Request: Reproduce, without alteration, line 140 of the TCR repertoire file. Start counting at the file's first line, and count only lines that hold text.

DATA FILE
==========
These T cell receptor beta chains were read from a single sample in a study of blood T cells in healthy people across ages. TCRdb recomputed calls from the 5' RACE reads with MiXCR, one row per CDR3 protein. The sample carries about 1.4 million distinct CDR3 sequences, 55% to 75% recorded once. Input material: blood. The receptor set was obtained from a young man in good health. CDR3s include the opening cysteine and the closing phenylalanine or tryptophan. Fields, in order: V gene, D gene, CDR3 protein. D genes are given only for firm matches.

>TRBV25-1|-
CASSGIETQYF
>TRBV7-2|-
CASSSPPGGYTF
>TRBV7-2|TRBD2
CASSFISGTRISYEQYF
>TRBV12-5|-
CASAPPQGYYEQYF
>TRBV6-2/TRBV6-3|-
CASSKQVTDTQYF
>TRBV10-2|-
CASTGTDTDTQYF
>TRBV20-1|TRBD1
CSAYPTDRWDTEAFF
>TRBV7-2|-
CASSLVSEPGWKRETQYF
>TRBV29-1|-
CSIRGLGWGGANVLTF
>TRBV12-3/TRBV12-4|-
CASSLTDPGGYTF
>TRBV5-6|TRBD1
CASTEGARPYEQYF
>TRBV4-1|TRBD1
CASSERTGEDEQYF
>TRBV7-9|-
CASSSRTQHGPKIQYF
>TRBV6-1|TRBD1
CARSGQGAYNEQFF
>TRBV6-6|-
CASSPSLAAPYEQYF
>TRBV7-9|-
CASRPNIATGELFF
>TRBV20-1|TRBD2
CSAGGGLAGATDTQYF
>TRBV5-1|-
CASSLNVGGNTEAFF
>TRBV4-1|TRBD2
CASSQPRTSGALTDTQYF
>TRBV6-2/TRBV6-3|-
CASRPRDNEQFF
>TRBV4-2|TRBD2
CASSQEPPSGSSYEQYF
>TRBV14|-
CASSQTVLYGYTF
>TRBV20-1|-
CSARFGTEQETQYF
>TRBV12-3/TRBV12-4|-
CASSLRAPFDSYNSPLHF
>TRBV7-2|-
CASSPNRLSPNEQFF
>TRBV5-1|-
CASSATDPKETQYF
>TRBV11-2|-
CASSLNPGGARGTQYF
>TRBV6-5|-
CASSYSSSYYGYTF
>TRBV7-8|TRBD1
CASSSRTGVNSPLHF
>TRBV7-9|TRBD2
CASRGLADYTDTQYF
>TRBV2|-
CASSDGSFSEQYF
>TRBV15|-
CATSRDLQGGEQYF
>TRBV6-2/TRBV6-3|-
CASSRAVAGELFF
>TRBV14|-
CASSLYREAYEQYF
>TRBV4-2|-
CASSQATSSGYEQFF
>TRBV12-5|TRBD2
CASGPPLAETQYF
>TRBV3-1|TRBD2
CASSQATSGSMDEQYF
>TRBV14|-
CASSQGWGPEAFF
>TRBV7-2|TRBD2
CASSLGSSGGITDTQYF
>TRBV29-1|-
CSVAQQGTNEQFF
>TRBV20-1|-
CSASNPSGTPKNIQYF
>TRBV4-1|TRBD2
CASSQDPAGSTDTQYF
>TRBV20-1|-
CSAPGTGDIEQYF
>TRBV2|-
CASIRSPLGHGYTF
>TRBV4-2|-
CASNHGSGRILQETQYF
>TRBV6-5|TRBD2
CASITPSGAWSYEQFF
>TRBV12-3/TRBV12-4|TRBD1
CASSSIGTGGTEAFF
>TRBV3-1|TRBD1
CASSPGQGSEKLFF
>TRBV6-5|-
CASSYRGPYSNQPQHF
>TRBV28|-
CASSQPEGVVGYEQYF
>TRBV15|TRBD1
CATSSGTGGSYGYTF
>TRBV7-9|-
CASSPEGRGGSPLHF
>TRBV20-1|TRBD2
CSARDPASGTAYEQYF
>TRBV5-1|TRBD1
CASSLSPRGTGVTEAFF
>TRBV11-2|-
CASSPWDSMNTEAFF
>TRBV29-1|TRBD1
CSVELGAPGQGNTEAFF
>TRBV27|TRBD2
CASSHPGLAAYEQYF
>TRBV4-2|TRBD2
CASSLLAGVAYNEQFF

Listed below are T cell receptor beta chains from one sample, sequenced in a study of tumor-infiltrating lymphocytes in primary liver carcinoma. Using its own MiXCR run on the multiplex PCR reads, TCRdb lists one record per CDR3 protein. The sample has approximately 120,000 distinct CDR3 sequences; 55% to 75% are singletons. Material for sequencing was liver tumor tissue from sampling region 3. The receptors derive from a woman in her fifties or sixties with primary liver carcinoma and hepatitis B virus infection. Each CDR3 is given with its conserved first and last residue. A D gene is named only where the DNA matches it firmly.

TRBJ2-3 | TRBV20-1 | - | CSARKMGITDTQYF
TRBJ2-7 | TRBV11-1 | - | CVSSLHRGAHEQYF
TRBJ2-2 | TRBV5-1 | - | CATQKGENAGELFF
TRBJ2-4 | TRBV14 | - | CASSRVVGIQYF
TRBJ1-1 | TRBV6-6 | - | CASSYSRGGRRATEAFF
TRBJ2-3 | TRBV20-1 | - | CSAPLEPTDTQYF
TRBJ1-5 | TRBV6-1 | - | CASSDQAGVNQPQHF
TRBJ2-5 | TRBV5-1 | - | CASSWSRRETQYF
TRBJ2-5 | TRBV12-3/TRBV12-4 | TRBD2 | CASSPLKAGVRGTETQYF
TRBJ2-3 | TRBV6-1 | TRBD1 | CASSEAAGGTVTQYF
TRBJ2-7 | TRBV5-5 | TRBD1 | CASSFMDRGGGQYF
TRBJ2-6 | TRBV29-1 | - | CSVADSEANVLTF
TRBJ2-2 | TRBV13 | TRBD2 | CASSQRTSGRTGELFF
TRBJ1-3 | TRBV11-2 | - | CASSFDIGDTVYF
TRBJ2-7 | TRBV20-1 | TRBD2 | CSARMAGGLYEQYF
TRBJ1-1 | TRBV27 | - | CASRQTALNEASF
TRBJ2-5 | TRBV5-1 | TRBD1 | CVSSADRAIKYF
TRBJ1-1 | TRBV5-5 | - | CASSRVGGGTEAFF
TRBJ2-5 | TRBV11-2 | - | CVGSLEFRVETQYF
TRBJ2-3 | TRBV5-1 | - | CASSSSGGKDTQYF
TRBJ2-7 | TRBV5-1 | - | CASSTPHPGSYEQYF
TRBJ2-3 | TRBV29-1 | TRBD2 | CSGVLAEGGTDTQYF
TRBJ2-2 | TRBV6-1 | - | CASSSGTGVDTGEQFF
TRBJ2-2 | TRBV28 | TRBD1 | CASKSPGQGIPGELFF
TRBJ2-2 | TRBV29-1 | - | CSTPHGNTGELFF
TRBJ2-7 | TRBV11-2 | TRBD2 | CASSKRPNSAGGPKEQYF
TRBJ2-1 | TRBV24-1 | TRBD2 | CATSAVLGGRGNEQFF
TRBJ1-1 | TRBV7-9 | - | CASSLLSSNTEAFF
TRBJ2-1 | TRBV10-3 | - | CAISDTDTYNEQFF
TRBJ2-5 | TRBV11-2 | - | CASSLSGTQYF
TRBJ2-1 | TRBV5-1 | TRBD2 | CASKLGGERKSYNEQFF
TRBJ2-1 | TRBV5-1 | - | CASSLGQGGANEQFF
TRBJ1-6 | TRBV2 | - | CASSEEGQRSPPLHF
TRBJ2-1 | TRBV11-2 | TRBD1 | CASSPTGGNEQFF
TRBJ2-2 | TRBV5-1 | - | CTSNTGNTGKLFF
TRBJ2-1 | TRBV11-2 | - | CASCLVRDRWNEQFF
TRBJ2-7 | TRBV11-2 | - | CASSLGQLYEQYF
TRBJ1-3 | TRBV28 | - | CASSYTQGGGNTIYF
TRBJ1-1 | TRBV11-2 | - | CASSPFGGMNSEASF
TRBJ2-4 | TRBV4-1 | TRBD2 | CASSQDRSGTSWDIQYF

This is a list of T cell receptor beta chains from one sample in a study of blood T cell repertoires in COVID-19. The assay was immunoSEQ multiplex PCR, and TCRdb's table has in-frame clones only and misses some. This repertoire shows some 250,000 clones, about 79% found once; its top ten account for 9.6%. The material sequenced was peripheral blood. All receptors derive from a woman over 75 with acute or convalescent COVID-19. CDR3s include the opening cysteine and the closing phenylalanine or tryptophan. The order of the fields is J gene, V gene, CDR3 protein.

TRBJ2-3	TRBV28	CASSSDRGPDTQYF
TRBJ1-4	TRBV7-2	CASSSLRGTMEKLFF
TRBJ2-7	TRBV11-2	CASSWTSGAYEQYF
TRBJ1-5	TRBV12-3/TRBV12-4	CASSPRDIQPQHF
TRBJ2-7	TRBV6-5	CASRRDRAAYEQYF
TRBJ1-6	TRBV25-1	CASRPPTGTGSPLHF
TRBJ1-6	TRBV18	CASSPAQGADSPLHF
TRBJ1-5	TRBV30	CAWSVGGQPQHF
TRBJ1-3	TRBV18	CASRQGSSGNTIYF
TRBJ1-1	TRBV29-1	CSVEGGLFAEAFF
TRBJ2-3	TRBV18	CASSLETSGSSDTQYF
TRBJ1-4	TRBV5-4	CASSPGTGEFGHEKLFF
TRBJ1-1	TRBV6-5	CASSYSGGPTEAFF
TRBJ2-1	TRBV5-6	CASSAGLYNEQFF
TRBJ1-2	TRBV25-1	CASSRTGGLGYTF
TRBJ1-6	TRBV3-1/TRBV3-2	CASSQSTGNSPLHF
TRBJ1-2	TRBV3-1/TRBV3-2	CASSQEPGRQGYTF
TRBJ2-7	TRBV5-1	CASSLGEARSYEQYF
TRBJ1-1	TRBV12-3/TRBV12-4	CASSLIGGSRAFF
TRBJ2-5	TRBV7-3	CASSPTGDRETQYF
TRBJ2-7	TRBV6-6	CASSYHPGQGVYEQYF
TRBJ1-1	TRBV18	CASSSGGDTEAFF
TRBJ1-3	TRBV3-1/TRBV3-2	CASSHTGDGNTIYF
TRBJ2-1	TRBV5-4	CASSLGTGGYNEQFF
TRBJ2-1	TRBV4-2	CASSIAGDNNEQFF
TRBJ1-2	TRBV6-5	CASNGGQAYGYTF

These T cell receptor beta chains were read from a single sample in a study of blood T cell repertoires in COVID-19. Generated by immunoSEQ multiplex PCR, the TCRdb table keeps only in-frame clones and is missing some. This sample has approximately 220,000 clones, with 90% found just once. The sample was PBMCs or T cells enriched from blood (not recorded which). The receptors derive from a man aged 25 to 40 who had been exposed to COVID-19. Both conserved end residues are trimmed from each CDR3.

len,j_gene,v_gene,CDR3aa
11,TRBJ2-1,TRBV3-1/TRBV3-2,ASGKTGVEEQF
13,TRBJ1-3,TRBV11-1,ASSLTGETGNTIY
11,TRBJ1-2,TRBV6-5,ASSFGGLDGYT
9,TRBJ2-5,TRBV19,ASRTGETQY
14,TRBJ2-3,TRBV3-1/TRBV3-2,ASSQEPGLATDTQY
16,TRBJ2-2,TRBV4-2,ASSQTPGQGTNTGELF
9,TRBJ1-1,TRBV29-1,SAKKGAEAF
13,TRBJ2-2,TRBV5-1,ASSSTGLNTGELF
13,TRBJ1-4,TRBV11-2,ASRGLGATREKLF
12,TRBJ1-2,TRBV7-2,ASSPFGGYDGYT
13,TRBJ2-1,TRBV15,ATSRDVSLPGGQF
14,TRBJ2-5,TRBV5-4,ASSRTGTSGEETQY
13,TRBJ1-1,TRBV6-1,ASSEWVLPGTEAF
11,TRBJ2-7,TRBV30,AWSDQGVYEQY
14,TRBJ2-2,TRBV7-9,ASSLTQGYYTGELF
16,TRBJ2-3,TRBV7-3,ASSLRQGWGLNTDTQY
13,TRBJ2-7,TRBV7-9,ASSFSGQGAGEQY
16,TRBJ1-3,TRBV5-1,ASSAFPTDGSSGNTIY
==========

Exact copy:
TRBJ2-3 | TRBV29-1 | TRBD2 | CSGVLAEGGTDTQYF